LSD Officially Cleared of Motorists; Cars Left Behind

Wednesday, Feb 2, 2011  |  Updated 8:37 PM CDT
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Driver Glenn Tylutki explains the decision that ultimately got him stranded in his car on Lake Shore Drive.

Driver Glenn Tylutki explains the decision that ultimately got him stranded in his car on Lake Shore Drive.

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Though officials say Lake Shore Drive has been officially cleared of all motorists, crews continue the daunting task of digging out and towing away the vehicles that were left behind.

At one point, there were hundreds of vehicles, including at least one Chicago Transit Authority bus, stuck on the closed thoroughfare.

Some drivers didn't get to warmth -- and safety -- for nearly 12 hours.

"I was trying not to think about it and that gets kind of hard after 12 hours.. you listen to a lot of music.  I was listening to the radio a lot," said a woman who identified herself as Amanda.

She said she left work at about 3:30 Tuesday afternoon and got stuck about three hours later.

The major roadway that hugs Lake Michigan was shut down to traffic from 67th Street to Hollywood Avenue at about 8 p.m. due to drifting and Lake Effect Snow.

"A lot of brake lights.  I see there's one abandoned car a couple of lanes over but, you know, most people are up and running," motorist Mark Van Veen said at about 10:15 p.m., after being stuck for nearly two hours.

Van Veen said he was stopped just south of the North Avenue exit but hadn't "even inched" in more than two hours.

Another driver, an NBC Chicago employee, said she was stranded on northbound Lake Shore Drive for more than 8.5 hours until the Chicago Fire Department and a bus heading in the opposite direction showed up.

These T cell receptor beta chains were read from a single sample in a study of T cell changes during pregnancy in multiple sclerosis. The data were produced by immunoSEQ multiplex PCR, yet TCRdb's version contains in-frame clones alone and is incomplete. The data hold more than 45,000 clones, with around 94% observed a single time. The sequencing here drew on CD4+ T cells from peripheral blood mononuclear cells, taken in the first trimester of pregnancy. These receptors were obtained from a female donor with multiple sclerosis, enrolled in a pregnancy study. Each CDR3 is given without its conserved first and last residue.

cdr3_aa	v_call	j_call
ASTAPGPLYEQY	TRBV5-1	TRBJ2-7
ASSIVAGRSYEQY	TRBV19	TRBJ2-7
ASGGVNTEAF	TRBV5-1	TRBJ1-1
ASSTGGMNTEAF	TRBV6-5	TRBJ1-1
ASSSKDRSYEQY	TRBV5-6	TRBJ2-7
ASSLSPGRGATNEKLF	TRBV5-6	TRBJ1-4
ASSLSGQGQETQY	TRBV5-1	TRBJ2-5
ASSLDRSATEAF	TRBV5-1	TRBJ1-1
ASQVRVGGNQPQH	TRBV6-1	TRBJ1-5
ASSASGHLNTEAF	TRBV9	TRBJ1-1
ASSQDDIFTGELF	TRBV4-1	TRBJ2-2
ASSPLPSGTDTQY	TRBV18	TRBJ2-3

Via email, Gina Labanco said she was escorted over the median wall to the awaiting bus, which ultimately took her to St. Joseph's Hospital.

"Luckily my friend lives across the street and heard her cell phone," she wrote, adding that she was "safe and sound" but without her car.

Labanco said the bus driver told her there were more than 500 cars stranded on the roadway.

Chicago's Office of Emergency Management and Communications said it had received a number of 911 calls from people stranded in their cars.  Authorities from the police and fire departments, as well as Streets and Sanitation, were working on getting the drivers off the road.

As the road was cleared and drivers were able to move their cars, they were being rerouted onto southbound lanes and exiting onto Chicago Avenue, city spokeswoman Therese Kordelewski said in a news release.

A Route 146 CTA bus was among the stranded vehicles.  It was converted into a warming bus so cold drivers could get out of their cars.

Paramedics worked their way southbound to provide medical assistance to those in need, officials said.

Lake Shore Drive will remain closed until the city’s Department of Streets & Sanitation can clear vehicles and plow and salt the road.

Motorists who have left vehicles should call 311 to recover them.

Update 1:50 a.m. -- NBC Chicago's Alex Perez shot a brief video report with his cell phone:

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